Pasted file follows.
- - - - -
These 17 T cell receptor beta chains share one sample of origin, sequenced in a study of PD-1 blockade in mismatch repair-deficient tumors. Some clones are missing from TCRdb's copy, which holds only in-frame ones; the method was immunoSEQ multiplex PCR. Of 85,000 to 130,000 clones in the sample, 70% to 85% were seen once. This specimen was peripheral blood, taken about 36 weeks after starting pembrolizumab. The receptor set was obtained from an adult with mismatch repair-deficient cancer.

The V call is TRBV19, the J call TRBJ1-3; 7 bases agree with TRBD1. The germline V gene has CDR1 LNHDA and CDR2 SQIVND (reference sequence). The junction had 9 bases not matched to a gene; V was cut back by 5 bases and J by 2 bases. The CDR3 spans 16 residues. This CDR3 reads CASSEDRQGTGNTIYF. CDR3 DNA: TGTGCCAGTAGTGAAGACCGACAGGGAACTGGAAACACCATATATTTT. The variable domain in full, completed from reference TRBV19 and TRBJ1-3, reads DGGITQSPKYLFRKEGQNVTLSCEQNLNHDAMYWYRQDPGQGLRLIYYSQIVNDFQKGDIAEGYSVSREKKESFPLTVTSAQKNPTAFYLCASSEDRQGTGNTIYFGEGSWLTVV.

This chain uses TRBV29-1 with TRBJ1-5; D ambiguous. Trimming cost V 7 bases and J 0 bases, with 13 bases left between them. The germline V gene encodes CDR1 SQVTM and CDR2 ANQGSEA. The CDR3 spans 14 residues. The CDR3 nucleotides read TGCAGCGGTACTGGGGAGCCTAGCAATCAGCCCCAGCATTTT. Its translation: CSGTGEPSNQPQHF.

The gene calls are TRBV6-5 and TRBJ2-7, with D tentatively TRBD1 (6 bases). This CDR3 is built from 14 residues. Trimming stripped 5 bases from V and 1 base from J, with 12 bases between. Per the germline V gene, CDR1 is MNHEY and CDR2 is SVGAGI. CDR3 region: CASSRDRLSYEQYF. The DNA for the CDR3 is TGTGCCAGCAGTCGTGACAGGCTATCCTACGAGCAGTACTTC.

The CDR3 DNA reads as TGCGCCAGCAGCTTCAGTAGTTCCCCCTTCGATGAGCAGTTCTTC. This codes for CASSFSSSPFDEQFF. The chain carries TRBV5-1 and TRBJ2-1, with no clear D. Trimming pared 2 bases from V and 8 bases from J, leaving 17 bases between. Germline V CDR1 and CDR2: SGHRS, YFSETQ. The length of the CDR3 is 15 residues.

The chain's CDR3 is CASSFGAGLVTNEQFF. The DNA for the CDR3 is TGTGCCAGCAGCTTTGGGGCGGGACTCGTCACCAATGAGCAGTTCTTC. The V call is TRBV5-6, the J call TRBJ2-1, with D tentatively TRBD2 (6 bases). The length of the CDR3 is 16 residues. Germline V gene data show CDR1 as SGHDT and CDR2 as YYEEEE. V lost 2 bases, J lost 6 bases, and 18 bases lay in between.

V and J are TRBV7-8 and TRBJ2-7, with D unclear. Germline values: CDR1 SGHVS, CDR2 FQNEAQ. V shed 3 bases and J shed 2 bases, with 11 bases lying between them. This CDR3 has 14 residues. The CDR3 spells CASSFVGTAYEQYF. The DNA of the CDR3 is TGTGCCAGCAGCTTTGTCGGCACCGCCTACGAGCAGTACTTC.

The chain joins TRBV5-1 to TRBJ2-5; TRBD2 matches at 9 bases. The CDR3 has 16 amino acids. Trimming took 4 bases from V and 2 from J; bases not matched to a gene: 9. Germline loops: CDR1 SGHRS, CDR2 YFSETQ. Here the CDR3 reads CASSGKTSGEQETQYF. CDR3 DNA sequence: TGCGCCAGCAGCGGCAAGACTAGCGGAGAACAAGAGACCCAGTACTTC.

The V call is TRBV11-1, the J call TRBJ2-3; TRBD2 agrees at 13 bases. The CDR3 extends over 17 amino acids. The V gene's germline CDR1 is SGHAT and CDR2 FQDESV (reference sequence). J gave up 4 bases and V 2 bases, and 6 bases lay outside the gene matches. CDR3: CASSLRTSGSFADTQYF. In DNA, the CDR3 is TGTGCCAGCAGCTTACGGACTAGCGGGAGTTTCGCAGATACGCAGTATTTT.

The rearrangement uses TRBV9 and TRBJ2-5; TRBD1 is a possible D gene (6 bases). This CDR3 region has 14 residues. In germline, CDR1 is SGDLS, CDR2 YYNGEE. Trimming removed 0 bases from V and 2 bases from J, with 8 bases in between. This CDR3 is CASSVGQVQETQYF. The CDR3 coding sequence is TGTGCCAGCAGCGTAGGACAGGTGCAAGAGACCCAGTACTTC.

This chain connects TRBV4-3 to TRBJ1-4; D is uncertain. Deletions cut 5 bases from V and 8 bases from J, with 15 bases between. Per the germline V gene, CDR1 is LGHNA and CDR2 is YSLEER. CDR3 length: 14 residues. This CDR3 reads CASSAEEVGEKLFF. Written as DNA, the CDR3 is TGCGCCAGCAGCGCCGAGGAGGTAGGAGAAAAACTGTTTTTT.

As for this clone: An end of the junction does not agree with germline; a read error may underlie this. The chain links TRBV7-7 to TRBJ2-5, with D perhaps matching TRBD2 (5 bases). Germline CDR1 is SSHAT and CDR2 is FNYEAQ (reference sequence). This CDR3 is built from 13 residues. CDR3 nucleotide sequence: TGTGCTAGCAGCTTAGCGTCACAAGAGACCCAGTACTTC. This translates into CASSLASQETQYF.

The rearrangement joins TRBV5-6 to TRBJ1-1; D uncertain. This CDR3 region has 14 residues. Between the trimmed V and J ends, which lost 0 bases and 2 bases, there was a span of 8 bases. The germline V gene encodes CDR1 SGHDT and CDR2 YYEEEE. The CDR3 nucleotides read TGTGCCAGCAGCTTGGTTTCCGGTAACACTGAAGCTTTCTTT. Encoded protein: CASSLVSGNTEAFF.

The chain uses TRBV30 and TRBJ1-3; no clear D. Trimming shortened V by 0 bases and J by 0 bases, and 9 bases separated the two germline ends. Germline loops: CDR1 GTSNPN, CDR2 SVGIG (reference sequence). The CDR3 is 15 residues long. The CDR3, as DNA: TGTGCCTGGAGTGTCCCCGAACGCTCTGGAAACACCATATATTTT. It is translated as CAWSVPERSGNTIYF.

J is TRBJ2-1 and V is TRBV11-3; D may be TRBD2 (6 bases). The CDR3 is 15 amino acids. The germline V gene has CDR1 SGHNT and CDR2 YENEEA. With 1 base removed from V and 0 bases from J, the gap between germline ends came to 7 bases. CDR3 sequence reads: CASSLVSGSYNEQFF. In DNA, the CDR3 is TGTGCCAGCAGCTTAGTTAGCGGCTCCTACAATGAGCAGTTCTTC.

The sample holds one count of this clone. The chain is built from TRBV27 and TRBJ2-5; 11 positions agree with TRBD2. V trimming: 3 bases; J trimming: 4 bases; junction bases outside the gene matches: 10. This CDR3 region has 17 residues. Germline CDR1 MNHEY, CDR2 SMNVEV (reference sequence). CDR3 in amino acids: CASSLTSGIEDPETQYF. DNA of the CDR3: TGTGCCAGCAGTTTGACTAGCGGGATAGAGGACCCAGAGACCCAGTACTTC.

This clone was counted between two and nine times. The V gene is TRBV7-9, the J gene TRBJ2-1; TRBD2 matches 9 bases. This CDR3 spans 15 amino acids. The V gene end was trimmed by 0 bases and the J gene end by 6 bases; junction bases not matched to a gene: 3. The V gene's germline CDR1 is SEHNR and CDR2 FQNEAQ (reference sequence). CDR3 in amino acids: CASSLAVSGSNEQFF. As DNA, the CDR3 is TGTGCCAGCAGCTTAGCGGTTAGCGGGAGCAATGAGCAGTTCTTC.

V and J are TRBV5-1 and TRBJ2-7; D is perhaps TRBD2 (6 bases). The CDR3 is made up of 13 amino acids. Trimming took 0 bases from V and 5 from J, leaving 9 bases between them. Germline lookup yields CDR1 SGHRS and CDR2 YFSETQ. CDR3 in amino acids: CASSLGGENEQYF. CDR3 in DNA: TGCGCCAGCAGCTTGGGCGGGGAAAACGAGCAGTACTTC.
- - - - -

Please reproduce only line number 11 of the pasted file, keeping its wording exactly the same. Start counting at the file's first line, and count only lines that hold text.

This chain connects TRBV4-3 to TRBJ1-4; D is uncertain. Deletions cut 5 bases from V and 8 bases from J, with 15 bases between. Per the germline V gene, CDR1 is LGHNA and CDR2 is YSLEER. CDR3 length: 14 residues. This CDR3 reads CASSAEEVGEKLFF. Written as DNA, the CDR3 is TGCGCCAGCAGCGCCGAGGAGGTAGGAGAAAAACTGTTTTTT.